Derrick Rose, LeBron James and the no-win scenario of NBA decision making



In its current form, NBA decision making as a major event traces its origins to the infamous offseason of 2010. LeBron James, Dwyane Wade, Chris Bosh, Rudy Gay, Amare Stoudemire, Joe Johnson, Dirk Nowitzki; these were the free agents responsible for the hoopla that allowed “The Decision” to transform from a common noun to a proper one.

The summer of 2010 also coincided with the growing maturity of what we now know as “Basketball Twitter,” a community of bloggers, athletes, reporters and fans that make the online sports experience an interactive one no matter where anyone might be. From any corner of the globe, fans can experience play-by-play updates of NBA games, as well as breaking news and analysis direct from the source. As with any community, this also lent itself well to the myriad of different opinions picking over any and all happenings within its scope.

Since then, players such Carmelo Anthony, Chris Paul, Deron Williams, Derrick Rose and Dwight Howard have had such moments where crucial decisions were made and the results analyzed, over-analyzed, and analyzed some more. Whether it’s sitting out an injury or deciding teams, the internet always has something to say about the right or wrong of the matter, and oftentimes, there is no possible answer that will satisfy the NBA fan as a “right” decision.

If LeBron James chooses the Miami Heat over staying with the Cleveland Cavaliers, he’s deciding to be a sidekick instead of going at it alone like Michael Jordan or Larry Bird would have. If he chooses Cleveland over Miami, he’s choosing money or pride over winning at all costs.

If Dwight Howard chooses the Houston Rockets, he’s leaving another team yet again. If he chooses the Los Angeles Lakers, he’s just doing it for the money.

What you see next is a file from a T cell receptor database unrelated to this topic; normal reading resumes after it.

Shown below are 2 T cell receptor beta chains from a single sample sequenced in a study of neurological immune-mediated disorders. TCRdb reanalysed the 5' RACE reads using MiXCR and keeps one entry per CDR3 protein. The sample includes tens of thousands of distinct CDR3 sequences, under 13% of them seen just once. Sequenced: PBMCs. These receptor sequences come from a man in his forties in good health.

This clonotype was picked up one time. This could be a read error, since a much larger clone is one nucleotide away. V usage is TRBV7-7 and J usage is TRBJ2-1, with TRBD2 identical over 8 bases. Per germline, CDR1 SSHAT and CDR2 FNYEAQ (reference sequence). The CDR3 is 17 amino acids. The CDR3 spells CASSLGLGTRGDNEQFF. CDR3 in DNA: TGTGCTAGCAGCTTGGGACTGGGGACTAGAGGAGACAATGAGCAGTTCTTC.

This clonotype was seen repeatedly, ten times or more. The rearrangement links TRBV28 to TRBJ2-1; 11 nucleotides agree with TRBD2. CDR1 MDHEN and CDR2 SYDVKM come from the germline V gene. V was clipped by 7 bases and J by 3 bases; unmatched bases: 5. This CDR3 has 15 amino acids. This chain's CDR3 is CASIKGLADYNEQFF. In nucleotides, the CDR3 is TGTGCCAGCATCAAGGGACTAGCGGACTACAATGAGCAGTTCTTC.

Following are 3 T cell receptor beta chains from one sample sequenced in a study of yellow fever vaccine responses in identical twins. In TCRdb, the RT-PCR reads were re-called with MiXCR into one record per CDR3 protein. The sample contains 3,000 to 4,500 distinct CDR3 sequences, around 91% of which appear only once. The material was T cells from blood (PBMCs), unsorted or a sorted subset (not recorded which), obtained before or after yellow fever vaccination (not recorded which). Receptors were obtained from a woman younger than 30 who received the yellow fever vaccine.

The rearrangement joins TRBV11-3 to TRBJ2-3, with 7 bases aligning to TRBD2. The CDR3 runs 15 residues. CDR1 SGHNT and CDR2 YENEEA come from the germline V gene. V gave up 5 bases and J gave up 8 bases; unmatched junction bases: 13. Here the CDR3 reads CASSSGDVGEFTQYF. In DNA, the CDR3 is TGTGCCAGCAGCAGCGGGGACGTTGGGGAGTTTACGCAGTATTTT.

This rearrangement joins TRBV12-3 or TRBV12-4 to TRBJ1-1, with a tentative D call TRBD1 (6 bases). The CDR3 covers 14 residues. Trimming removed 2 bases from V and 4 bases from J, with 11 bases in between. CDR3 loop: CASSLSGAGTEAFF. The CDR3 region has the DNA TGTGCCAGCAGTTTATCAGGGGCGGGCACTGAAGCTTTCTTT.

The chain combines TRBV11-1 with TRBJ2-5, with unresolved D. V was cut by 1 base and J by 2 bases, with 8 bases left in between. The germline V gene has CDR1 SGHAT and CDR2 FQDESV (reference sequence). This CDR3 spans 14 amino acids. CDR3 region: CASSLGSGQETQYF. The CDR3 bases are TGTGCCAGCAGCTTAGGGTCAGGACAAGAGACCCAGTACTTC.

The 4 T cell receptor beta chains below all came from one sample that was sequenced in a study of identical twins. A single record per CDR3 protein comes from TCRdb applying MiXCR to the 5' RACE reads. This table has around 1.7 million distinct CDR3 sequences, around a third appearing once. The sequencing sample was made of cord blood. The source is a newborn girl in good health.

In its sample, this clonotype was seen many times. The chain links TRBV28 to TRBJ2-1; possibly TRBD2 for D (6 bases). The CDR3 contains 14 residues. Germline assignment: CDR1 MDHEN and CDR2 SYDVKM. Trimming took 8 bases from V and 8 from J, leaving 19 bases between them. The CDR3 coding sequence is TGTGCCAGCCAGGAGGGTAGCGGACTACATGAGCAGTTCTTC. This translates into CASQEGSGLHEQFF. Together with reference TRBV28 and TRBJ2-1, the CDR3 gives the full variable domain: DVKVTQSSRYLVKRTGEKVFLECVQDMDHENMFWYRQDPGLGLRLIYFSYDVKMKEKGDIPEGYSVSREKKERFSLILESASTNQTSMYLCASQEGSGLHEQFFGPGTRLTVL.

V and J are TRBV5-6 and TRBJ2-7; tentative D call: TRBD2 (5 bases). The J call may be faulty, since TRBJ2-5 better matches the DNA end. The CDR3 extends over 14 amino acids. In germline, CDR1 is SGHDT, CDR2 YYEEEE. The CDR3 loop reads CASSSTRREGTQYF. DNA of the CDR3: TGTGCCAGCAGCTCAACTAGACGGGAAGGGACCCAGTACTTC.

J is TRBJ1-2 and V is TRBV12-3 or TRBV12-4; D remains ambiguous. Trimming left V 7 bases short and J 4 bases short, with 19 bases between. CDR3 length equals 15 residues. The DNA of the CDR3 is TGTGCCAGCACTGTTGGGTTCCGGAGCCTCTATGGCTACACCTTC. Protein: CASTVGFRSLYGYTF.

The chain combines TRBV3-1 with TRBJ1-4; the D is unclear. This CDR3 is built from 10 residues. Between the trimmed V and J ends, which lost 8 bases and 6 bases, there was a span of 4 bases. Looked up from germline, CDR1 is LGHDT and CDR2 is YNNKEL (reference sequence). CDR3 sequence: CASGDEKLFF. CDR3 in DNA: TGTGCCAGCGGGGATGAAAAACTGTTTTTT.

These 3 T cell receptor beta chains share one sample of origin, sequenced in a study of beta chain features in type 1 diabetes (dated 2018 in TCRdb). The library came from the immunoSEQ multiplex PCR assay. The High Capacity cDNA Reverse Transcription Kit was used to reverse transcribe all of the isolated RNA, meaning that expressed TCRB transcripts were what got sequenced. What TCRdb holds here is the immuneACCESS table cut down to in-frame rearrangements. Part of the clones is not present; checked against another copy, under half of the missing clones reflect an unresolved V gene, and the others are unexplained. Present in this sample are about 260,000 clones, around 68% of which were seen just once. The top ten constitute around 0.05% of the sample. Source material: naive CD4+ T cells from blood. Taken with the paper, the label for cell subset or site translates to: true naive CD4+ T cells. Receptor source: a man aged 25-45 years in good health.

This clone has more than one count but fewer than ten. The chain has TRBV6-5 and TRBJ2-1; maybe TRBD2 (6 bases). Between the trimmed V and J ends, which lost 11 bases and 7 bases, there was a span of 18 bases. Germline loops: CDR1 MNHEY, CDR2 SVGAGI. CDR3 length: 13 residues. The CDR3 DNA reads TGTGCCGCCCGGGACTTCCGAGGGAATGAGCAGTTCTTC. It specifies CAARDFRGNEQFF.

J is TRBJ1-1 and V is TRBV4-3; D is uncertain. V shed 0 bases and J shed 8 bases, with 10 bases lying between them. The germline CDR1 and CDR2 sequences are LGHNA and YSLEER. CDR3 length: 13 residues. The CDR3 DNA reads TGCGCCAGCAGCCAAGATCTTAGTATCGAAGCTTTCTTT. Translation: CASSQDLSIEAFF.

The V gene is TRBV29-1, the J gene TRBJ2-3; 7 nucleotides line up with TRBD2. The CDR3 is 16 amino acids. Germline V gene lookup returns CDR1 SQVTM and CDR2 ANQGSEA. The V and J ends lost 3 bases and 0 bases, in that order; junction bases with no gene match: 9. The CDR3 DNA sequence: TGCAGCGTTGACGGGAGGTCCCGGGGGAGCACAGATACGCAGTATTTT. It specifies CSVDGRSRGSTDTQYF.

If Derrick Rose plays despite still being injured, he’s putting himself at risk. If he decides to sit, he’s not willing to play through an injury to help his Chicago Bulls.

NBA analysis has grown so broad and all-encompassing that it’s impossible for it not to contradict itself. The main problem will often stem from a faulty view of the past. WWJD; What Would Jordan Do? has become the golden standard by which certain groups judge certain decisions. Jordan wouldn’t do this, Bird wouldn’t do that, they never did things like that in the 1970s or 80s. Oftentimes, these are false memories and projections of ideals that require a suspension of the facts. People often bemoan the NBA’s flopping problem as a recent development, but the evidence points to its existence long before current NBA players were even born.

The time has come for NBA analysis to go from what should or should not be, to simply what something is and what it could mean. Forever chasing unattainable ideals and judging the absolute right or wrong of a situation only serves to lower the quality of discussion to your personal view of what should be important to a person. Much like in real life, we must come to accept that different people value different things. There are selfish people and selfless people, people who care about riches and people who care about glory, people whose lives revolve around an obsession and people who choose to live their lives in pursuit of various things. No matter what their motivations are, we can still appreciate the showmen of the NBA for what they are and the impact they make on our lives.

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Mark Wu

Mark Wu is an avid basketball fan living in the Philippines. He is a fan of the Brooklyn Nets and the San Antonio Spurs, and is a proud survivor of 12-70.

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